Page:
|Publication number||US5774002 A|
|Application number||US 08/843,900|
|Publication date||Jun 30, 1998|
|Filing date||Apr 25, 1997|
|Priority date||Sep 22, 1992|
|Publication number||08843900, 843900, US 5774002 A, US 5774002A, US-A-5774002, US5774002 A, US5774002A|
|Inventors||Song-Yuen Guo, Jin-San Ko|
|Original Assignee||Industrial Technology Research Institiute|
|Export Citation||BiBTeX, EndNote, RefMan|
|Patent Citations (12), Non-Patent Citations (4), Referenced by (13), Classifications (13), Legal Events (5)|
|External Links: USPTO, USPTO Assignment, Espacenet|
This is a continuation of application Ser. No. 08/603,357, filed Feb. 20, 1996, now abandoned, which is continuation of application Ser. No. 08/400,280 filed on Mar. 3, 1995, now abandoned, which is a continuation of application Ser. No. 07/949,169 filed on Sep. 22, 1992, now abandoned.
The present invention relates to recovering a remote clock from a digital signal transmitted by optical radiation. In particular, the invention relates to a mixer with active, rather than passive, circuit elements which doubles the frequency of a received non-return to zero digital signal. The output signal of the mixer, therefore, need not be amplified prior to filtering the clock therefrom.
An optical communication system 10 is depicted in FIG. 1. As depicted, the system 10 has two optical transceivers 12 and 14. Each optical transceiver, e.g., the optical transceiver 12, is capable of simultaneously transmitting optical signals to, and receiving optical signals from, the other optical transceiver, e.g., the optical transceiver 14. Illustratively, optical signals transmitted by the optical transceivers 12 and 14 are coupled into one or more optical fibers 16. The optical signals propagate on the optical fibers 16 from one optical transceiver to the other where they are received.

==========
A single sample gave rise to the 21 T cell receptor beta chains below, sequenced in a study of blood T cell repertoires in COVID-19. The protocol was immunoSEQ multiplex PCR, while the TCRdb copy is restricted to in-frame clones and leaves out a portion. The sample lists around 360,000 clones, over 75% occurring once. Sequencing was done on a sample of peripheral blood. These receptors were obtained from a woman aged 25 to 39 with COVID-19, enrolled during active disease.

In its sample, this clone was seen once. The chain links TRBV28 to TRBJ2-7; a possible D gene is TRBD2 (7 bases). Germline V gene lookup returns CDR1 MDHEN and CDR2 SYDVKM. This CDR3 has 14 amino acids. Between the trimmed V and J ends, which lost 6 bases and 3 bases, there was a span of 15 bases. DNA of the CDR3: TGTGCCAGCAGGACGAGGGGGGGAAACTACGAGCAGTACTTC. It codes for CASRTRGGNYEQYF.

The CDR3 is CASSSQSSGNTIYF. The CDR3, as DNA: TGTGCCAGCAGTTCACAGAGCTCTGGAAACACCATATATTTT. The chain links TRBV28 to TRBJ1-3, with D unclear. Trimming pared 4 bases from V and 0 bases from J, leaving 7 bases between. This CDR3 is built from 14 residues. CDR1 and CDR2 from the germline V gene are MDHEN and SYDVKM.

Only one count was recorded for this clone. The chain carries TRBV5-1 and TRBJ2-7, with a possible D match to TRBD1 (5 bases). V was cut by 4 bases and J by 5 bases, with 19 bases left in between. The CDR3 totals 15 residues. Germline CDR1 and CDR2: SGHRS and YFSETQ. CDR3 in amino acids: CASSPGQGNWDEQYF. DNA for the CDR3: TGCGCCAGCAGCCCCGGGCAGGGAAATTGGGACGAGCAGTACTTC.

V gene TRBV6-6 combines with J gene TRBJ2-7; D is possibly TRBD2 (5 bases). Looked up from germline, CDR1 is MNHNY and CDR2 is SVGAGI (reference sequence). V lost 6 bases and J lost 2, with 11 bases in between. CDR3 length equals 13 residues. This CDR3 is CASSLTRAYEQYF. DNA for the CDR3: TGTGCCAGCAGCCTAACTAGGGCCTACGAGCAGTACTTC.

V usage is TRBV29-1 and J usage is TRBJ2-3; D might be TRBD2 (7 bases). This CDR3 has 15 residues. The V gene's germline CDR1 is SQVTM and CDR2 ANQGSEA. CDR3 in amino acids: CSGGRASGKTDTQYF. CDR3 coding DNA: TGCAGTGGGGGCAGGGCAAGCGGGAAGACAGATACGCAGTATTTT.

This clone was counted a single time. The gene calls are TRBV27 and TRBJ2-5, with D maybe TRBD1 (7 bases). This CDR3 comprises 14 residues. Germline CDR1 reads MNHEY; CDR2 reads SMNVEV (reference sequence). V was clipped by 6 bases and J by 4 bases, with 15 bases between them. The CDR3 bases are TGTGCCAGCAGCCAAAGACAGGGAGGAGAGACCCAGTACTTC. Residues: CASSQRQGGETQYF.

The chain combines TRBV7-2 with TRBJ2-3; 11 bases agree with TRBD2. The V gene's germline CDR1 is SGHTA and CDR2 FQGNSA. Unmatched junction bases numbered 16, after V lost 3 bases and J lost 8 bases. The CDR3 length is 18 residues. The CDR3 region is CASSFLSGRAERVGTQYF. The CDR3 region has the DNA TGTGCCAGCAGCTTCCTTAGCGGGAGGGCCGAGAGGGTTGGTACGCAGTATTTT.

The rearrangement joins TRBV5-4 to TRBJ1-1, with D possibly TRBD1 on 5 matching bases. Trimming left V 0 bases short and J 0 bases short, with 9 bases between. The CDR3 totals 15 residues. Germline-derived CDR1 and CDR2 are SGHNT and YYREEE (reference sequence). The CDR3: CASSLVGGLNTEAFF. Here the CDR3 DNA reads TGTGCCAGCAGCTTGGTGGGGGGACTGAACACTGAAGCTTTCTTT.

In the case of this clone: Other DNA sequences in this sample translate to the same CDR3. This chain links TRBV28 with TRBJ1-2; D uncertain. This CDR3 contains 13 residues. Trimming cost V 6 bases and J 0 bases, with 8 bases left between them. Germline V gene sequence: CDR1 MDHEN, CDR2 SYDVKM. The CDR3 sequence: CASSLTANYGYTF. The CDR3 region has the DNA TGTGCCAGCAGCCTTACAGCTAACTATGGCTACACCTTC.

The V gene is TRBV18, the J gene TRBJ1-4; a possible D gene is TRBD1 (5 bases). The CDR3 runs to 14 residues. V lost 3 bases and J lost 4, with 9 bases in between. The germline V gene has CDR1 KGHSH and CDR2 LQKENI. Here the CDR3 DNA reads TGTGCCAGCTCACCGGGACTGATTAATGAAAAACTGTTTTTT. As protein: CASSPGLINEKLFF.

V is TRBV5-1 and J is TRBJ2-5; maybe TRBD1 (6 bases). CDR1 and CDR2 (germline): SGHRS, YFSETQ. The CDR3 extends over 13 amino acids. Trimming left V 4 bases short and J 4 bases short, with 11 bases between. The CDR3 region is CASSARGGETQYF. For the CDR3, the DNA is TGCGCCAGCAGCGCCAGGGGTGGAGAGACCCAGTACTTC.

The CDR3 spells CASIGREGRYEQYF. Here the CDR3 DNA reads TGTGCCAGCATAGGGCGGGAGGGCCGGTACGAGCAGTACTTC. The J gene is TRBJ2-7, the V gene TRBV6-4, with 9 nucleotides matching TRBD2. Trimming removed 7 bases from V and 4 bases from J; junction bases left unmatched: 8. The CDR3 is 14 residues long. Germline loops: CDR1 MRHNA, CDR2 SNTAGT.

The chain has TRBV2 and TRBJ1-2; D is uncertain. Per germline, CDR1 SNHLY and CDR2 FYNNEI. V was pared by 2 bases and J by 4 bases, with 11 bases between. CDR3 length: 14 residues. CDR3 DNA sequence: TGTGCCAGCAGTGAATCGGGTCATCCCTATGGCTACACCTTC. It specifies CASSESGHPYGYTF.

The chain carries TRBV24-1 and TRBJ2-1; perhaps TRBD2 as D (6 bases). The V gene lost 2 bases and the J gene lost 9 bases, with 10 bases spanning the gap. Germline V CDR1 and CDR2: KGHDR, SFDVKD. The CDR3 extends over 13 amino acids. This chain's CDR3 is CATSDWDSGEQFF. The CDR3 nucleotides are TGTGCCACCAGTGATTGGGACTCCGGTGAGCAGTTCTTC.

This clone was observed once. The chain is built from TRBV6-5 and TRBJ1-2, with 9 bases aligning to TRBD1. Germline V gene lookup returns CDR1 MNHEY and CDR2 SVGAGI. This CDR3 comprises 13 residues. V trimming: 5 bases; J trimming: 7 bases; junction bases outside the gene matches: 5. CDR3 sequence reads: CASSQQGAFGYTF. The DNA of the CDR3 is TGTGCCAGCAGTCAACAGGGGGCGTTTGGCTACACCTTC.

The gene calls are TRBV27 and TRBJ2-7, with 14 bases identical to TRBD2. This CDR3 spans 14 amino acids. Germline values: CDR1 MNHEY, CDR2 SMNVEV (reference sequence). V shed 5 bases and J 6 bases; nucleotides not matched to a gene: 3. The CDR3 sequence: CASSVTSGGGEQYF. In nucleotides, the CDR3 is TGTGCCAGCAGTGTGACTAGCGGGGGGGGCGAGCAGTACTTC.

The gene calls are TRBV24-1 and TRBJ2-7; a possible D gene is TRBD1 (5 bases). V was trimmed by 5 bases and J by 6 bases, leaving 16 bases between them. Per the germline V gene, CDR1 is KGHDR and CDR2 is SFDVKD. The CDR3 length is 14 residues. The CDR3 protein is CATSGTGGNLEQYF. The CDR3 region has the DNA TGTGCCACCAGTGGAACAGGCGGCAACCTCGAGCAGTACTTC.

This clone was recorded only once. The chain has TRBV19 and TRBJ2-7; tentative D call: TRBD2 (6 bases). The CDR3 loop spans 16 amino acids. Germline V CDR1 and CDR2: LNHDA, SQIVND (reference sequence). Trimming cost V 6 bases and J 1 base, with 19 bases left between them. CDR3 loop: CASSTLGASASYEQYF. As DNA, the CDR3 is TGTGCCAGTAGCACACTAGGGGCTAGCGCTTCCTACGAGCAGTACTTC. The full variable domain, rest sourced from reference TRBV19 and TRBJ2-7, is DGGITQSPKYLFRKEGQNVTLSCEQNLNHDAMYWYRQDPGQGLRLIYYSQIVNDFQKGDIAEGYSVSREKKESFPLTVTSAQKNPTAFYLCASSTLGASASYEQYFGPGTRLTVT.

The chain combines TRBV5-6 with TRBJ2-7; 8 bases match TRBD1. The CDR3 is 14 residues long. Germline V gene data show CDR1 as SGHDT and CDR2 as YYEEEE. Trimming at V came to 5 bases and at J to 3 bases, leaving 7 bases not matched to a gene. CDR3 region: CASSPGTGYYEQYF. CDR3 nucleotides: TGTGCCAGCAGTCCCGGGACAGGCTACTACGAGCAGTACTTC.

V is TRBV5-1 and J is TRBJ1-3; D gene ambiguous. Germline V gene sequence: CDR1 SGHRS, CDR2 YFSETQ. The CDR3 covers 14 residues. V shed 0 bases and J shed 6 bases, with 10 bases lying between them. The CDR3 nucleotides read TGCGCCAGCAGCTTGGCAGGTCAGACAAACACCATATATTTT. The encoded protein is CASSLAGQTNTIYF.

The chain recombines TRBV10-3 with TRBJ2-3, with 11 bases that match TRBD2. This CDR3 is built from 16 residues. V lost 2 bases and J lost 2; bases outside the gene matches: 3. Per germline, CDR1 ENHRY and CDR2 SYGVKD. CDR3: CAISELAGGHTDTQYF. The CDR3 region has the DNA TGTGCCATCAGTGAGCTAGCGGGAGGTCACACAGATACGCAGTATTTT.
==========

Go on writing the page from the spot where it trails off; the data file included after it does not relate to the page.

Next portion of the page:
Optical signals may illustratively be transmitted pursuant to the Synchronous Optical Network (SONET) signal hierarchy. SONET refers to a hierarchical family of digital signals whose bit rates are integer multiples of a basic module signal. The basic module signal comprises a sequence of repeating frames. Each frame comprises a bit stream of digital bits.
The basic module or first level of the SONET signal hierarchy is called the Synchronous Transport Signal-Level 1 (STS-1). An STS-1 signal has a bit rate of 51.84 million bits per second (Mb/sec). Higher rate SONET signals are obtained by byte interleaving N frame aligned STS-1 signals to form an STS-N signal in accordance with conventional SONET technology. For example, three STS-1 signals may be multiplexed by a multiplexer into an STS-3 signal. The bit rate of the STS signal is three times the bit rate of an STS-1 signal or 3×51.84 Mb/sec=155.52 Mb/sec. When transmitted using optical fibers, the STS-N signal is converted to optical form and is designated as the OC-N signal.
Referring now to FIG. 2, the receiver portion 20 of a conventional optical transceiver, e.g., the optical transceiver 12, is depicted. Illustratively, such an optical transceiver 12 is part of an OC-3 optical communication system 10 (see FIG. 1). Received optical signals impinge on a photodetector 22. Illustratively, the photodetector is a pin-FET photodiode. The photodetector 22 converts the received optical signals into electrical signals. Illustratively, the photodetector 22 additionally amplifies the electrical signals.